I found another thread regarding this, but no one had a clear answer.
Does Kinteitc trip (augment 1) end a move ?
Here's how it's worded:
Hit: 1d8 + Intelligence modifier force damage. On its next turn, if the target makes a move other than a shift, it falls prone.
So does this mean it moves however far it wants then falls prone? Or does it fall prone as soon as it starts moving?
Yeah, that's not clear so you just have to go off how you interpret the wording. I'm agree with thespaceinvader - to me it seems you have to actually MAKE THE MOVE to fall prone. So you move first, then land on your bupkiss. Talk it over with your DM and come to an agreement before it comes up in the game.
Another reason I like 4e: stuff like this is one of the few game elements that I believe needs more clarification in a game where the vast majority of the game elements are so well-defined. Unlike some other editions where it seems like every other sentence can be interpreted three different ways. Okay, that's an exaggeration, but you get my point.
Hah, that's true I suppose. My only problem is I'm the DM. I feel like it's also at the end of the move, because otherwise there's no reason add the prone part, it would just say "On its next turn, the target can only shift." because, it's pretty pointless to try a move action and just fall down, thus negating a move and requiring another move just to stand up.
However, I didn't want to write how I felt it should work because I wanted to see some othere player's unbiased opinions.
wow that's actually an interesting question since I can see the arguments for either way of using the power. There's precedence for it proning as soon as the move is begun if it's not a shift for example.
Worth noting that there are 3 possible interpretations: 1: if it tries to move without shifting, it falls prone instead. 2: If it tries to move without shifting, it falls prone after the whole move. 3: If it tries to move without shifting, it gets one square (the definition of 'move' being 'leave one square to enter another') and then falls over.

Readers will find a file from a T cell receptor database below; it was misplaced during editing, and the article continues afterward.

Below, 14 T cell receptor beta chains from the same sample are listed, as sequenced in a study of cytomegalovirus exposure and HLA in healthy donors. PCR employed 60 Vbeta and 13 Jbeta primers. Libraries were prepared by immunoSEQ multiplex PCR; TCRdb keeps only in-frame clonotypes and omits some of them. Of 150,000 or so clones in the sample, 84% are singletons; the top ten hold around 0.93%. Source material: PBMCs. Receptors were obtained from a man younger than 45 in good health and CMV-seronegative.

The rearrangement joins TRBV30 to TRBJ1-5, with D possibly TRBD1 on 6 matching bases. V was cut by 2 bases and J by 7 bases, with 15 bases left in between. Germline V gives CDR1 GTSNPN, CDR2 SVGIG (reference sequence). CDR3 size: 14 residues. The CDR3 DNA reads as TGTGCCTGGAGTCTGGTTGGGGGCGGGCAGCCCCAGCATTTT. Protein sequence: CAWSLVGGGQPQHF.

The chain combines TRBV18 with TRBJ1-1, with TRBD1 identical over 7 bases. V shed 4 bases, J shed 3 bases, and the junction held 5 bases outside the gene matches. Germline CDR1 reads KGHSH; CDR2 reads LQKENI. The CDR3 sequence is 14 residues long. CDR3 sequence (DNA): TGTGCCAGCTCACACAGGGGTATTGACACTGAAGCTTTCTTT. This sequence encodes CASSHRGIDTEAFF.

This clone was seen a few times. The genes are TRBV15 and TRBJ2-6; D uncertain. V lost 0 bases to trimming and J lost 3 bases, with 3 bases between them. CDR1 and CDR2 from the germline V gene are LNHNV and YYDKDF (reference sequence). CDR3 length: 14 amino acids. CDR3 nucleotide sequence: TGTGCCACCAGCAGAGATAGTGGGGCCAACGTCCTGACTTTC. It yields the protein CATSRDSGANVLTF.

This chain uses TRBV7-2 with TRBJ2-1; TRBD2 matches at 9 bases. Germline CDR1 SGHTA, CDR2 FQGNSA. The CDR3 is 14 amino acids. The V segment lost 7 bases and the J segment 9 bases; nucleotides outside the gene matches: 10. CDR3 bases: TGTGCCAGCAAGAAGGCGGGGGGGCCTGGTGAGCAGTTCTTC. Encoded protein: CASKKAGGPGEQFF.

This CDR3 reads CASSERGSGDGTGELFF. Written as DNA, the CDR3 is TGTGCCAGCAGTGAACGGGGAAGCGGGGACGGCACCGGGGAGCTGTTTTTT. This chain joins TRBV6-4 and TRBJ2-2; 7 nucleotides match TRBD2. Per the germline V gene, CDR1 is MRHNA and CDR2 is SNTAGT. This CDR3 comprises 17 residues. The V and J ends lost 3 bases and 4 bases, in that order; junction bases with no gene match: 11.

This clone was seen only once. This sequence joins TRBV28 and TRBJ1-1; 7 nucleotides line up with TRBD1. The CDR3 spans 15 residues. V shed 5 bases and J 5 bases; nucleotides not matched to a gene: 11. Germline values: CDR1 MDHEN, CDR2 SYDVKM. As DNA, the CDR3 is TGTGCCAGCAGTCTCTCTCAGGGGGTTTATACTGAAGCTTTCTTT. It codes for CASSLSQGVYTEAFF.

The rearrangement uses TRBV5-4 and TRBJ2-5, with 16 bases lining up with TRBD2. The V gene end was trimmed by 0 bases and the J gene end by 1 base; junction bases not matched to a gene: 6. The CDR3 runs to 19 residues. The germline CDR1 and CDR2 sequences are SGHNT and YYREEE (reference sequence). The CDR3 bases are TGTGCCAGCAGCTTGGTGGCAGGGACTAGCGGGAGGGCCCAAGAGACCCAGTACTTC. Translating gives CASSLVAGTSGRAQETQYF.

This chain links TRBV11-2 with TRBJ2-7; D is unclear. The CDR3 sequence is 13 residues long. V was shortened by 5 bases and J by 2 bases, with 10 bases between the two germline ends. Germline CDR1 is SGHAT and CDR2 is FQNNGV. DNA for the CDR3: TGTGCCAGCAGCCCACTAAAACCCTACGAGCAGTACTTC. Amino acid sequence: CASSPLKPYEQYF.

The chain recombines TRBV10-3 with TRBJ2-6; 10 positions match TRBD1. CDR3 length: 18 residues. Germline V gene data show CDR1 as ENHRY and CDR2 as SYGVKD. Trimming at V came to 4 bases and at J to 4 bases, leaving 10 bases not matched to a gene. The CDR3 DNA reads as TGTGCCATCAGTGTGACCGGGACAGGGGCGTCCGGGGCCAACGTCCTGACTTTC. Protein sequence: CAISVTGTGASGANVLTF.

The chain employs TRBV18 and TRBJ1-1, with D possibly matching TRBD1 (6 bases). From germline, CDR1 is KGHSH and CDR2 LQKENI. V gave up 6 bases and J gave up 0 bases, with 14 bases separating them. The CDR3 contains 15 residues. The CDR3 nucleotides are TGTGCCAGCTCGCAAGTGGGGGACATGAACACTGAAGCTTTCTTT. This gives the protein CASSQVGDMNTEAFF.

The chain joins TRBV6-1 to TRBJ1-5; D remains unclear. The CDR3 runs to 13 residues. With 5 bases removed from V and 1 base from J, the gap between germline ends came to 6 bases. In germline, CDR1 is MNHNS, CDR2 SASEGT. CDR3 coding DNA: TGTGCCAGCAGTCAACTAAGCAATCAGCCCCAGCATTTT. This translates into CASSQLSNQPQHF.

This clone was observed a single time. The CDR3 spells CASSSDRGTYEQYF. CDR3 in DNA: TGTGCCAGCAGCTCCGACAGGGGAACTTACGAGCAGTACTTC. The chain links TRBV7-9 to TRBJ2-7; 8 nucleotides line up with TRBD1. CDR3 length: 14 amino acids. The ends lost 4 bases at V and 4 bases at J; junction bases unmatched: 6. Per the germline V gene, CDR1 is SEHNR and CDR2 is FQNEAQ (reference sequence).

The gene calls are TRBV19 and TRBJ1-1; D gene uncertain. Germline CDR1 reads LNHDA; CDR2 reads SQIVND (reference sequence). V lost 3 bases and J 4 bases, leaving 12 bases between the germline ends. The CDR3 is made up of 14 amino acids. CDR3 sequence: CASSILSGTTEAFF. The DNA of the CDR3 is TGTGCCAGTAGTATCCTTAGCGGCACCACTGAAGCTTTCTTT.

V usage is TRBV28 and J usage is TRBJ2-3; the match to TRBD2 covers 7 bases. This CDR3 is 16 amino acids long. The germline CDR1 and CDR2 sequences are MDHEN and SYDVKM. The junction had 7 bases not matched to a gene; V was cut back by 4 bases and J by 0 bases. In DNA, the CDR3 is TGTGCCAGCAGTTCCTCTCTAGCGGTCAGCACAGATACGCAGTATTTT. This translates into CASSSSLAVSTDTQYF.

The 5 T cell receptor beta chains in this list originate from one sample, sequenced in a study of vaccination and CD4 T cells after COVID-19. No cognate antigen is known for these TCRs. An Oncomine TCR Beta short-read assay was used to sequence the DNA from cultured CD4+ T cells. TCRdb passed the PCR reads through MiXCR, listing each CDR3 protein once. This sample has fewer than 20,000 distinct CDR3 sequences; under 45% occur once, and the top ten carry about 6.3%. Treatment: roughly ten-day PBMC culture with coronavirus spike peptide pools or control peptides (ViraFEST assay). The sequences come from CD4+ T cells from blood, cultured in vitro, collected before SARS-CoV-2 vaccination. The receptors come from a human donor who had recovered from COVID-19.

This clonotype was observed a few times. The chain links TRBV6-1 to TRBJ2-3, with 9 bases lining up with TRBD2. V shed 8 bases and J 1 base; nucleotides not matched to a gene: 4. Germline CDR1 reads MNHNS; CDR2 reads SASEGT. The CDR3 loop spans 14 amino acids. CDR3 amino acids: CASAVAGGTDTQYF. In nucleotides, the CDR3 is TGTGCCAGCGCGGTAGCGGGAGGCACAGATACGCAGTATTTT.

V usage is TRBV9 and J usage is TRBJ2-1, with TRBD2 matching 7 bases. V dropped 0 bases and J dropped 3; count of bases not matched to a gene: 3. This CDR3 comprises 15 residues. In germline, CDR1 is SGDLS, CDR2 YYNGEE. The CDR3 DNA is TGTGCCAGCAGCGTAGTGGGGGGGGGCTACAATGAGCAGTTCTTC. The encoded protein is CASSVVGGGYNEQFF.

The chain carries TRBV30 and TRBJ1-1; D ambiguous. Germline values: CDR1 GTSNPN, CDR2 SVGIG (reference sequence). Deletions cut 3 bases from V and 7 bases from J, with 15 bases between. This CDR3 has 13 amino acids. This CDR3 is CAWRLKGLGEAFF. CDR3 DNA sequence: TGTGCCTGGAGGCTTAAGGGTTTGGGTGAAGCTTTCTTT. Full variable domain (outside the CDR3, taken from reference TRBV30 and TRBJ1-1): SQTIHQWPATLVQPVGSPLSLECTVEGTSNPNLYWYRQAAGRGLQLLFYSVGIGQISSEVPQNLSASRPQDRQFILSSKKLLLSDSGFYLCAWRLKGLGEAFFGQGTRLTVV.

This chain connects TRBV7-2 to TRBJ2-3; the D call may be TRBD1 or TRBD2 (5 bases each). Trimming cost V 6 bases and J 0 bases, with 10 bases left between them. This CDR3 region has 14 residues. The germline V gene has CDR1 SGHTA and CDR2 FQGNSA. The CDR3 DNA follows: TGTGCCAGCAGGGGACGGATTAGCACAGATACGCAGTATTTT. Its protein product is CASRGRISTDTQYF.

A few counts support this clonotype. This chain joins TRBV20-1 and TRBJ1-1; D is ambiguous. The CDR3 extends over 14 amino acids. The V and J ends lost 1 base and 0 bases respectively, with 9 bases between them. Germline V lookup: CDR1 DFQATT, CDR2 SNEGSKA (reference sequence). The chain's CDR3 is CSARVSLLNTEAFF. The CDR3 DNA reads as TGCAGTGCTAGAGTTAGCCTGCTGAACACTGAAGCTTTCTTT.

I'd argue 1 is too powerful, and 2 is too weak, so 3 is probably the way it should work.
Correct answer is 3. Moving is defined as leaving one square and entering another, full stop.
Ok, good to have a consensus. So, pretty much creatures will basically just use their shift, since a normal move would stop their movement after 1 square anyways.
agreed on 3 instead 2. I also agree that if I had to make a ruling at my table I would go with option 3.
It doesn't end their move action though. It just makes them fall prone after 1 square of non-shifting movement. Then they can crawl for their movement. Which lets they have a move 8, he moves 1 goes prone then can crawl 4 with the combined movement rules.
crawling, like running is an action all of it's own. Meaning that the prone would end the movement and another movement action would need to be used to crawl. You can't run 2 squares, fall prone, then crawl the rest as part of the same action. Or at least as far as my understanding of that stuff goes.
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